Commercial Insurance Articles
What's the difference between a lodger and a tenant?
12 Dec 2015
Lodger and tenant – two words that are often used interchangeably but have quite separate legal meanings and insurance implications.
The crucial difference is whether you live in the same property as the person paying rent. As a live-in or resident landlord, you will share your home with lodgers. If you receive rent on a property you do not live in, the rent-payers who live there will be tenants and you are a live-out landlord.
If you live under the same roof but do not share living space, for example if someone lives in the basement of your home with their own door and only shares your hallway, they will be classed as a tenant rather than a lodger.
Let’s consider how you as a landlord may be affected by having a lodger or tenant.
1. Tenants have more rights than lodgersTenants live in your property based on a tenancy agreement and are entitled to certain rights, for example standard notice period and processes around eviction. Lodgers have a licence rather than a tenancy, and enjoy fewer rights than tenants. For example, by law you only have to give lodgers ‘reasonable’ notice to leave, which is generally 28 days. It’s a good idea to agree a written licence with a lodger setting out your conditions and rules.
2. Lodgers cannot exclude landlords from their roomIf you want to visit a property leased by a tenant you will need to give them notice unless it’s an emergency. Lodgers, on the other hand, cannot prevent you from entering their room. You should not allow a lodger to put a lock on their room unless you also have a key. It is legal to ask a lodger to move to another room within the same property, although this might not make you popular!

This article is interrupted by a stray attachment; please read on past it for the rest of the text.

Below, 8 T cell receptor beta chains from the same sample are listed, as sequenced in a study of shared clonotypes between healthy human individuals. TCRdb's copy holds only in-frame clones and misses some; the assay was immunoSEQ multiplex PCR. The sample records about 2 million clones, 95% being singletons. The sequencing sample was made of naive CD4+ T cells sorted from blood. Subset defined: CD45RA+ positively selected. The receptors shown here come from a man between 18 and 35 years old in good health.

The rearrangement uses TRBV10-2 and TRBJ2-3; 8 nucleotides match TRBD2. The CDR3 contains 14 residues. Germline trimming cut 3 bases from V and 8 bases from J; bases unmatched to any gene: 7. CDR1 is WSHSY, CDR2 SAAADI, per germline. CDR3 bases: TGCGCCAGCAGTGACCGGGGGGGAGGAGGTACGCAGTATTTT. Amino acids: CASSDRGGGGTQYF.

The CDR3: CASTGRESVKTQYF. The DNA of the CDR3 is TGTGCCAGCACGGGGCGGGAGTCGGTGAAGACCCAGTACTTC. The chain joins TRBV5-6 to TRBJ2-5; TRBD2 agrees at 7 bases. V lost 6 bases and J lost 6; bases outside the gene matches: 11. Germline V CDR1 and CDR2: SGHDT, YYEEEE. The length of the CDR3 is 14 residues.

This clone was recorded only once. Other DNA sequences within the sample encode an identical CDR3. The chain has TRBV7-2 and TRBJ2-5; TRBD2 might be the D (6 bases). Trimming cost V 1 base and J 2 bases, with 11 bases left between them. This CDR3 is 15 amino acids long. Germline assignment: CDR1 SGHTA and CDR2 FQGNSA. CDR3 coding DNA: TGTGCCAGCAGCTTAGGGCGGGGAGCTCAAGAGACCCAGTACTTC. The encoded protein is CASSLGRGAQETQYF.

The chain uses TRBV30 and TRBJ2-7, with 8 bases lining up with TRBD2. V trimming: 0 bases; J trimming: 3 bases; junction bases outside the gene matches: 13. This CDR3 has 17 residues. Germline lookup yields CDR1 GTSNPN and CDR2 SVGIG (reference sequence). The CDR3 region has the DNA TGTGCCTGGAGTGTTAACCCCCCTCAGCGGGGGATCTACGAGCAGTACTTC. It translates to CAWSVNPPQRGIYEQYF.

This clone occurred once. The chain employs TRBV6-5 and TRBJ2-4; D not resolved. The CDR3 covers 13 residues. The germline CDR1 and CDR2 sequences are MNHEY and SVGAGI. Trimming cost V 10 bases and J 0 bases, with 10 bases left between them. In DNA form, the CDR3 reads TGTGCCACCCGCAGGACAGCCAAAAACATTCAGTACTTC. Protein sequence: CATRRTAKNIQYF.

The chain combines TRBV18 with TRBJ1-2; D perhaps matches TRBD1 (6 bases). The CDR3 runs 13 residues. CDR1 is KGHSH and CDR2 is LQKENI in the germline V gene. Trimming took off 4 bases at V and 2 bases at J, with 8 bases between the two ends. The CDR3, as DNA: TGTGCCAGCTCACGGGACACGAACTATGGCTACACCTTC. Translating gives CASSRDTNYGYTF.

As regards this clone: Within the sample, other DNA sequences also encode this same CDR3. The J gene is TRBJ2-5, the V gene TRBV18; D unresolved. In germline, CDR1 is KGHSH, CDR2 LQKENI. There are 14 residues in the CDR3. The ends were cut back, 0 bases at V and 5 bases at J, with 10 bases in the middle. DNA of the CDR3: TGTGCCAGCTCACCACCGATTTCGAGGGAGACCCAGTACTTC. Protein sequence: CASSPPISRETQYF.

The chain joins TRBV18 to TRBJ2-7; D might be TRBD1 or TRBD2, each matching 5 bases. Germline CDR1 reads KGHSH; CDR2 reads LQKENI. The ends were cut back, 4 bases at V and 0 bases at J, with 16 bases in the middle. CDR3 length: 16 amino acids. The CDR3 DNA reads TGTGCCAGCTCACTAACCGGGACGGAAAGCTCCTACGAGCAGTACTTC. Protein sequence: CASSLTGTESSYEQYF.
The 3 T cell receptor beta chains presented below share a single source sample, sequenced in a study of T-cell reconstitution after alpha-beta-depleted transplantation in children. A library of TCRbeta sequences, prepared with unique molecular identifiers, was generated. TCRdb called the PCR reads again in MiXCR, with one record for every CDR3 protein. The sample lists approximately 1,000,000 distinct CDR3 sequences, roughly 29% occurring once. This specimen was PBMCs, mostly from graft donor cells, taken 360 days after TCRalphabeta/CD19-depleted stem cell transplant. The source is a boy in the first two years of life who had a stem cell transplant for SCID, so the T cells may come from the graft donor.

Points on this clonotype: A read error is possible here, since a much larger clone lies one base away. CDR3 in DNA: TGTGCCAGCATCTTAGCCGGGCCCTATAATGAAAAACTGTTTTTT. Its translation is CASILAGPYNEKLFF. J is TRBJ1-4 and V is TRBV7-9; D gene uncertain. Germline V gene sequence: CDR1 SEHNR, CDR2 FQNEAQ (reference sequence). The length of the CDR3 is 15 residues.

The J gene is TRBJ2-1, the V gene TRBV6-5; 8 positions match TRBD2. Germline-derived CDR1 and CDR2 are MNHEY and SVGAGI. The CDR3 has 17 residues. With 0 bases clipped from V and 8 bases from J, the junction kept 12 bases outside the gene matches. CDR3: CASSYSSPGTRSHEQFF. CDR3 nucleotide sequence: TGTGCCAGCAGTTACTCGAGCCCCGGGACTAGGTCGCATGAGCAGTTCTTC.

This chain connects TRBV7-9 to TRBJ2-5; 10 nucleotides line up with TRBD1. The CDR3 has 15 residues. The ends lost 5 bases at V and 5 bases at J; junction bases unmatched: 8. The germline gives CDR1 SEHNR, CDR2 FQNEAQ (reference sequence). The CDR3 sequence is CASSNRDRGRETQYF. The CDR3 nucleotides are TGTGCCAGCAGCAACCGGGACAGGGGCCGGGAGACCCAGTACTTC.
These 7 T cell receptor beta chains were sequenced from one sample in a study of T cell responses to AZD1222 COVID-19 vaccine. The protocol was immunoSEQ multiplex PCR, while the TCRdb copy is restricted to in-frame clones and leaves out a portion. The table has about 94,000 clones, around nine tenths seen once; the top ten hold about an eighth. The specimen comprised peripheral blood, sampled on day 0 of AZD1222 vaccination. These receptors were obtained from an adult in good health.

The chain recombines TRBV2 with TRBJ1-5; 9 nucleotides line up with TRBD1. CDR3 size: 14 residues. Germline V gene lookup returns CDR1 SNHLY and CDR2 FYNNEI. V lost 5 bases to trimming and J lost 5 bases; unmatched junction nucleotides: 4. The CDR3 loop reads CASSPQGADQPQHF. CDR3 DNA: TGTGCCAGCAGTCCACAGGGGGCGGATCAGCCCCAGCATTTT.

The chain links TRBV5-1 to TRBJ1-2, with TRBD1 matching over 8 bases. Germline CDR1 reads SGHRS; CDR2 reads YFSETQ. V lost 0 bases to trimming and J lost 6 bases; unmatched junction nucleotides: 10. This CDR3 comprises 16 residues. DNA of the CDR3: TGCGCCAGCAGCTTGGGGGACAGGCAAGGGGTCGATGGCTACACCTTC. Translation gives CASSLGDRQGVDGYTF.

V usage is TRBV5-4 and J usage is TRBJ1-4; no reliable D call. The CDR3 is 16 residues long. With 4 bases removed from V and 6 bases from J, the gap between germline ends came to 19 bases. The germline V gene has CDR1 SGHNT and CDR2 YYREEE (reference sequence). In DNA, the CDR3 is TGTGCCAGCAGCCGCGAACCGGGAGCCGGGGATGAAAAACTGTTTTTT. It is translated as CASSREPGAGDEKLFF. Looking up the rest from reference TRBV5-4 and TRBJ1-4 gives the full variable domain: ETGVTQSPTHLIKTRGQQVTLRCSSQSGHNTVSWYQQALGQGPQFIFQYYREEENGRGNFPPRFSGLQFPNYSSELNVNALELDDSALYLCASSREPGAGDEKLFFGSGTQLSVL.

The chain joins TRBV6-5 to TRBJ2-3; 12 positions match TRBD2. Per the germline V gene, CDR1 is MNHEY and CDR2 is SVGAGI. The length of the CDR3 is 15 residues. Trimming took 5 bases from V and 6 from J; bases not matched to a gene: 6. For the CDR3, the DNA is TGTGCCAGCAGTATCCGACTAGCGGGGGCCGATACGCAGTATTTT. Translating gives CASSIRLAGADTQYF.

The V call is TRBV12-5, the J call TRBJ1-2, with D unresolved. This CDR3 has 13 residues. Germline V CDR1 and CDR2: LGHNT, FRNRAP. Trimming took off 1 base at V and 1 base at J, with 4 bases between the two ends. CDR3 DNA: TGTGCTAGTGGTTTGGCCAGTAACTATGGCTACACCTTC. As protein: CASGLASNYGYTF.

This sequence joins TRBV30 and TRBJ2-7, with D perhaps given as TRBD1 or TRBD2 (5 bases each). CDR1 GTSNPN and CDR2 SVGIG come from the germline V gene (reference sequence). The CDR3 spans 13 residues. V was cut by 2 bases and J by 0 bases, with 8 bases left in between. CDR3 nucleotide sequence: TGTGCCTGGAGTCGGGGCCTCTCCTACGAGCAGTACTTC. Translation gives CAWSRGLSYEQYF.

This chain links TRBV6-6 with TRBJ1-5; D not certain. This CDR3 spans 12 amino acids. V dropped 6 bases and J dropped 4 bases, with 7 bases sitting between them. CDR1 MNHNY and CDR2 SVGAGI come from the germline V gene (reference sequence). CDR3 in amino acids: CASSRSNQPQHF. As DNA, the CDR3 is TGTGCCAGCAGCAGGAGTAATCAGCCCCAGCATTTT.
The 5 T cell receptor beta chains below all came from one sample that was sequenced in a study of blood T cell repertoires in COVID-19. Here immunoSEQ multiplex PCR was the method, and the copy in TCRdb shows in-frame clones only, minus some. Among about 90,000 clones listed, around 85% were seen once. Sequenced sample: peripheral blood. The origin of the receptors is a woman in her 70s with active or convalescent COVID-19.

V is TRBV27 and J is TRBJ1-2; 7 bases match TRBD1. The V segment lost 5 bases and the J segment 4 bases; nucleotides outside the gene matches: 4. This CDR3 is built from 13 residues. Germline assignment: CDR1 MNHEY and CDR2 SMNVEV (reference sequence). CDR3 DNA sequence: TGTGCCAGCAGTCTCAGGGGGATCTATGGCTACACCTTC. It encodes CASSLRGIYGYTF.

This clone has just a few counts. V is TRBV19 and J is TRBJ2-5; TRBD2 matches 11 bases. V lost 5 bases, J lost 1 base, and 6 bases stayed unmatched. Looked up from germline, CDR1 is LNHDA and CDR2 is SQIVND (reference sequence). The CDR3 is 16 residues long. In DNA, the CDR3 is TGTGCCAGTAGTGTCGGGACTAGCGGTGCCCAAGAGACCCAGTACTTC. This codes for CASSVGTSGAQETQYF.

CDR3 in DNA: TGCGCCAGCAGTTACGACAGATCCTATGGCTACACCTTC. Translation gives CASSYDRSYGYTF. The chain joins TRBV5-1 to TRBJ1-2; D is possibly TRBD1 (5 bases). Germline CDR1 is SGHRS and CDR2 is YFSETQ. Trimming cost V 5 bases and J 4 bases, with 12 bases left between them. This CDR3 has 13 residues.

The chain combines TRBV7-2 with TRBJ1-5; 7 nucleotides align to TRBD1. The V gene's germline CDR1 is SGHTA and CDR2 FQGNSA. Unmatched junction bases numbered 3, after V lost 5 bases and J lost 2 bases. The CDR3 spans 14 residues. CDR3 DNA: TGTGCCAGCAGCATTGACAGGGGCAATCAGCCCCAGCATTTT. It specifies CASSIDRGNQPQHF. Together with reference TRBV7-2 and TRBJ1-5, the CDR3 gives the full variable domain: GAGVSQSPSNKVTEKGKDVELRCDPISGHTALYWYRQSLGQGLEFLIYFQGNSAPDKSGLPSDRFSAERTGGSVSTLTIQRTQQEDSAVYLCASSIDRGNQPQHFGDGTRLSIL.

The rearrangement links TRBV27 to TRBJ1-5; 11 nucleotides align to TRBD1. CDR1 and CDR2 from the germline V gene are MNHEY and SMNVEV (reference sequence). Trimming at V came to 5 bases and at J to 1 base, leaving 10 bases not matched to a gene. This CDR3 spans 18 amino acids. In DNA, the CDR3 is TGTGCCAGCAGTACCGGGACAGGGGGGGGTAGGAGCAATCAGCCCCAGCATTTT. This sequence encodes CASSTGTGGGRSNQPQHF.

3. Your liabilities are less with a lodgerLive-out landlords owe a long list of legal responsibilities to their tenants; all sorts of regulations apply around fire doors, smoke alarms and so on. While you have to ensure your property is safe for a lodger, for example by having an annual gas safety check, the rules are much less stringent.
4. You might provide servicesIf you have a lodger, it might be that you provide some services, whether on a formal or informal basis. For example, you may cook meals for them, do their laundry or carry out cleaning. It’s often a good idea to provide a service that involves entering the lodger’s room every few weeks, so you will pick up on any problems early such as smoking in the room, mould or other damage.
5. Deposit differencesTenants living on an Assured Shorthold Tenancy are entitled by law to have their deposits lodged with a protection scheme. With a lodger, if you choose to take a deposit there is no obligation to keep it in a protection scheme, although you can if you wish.
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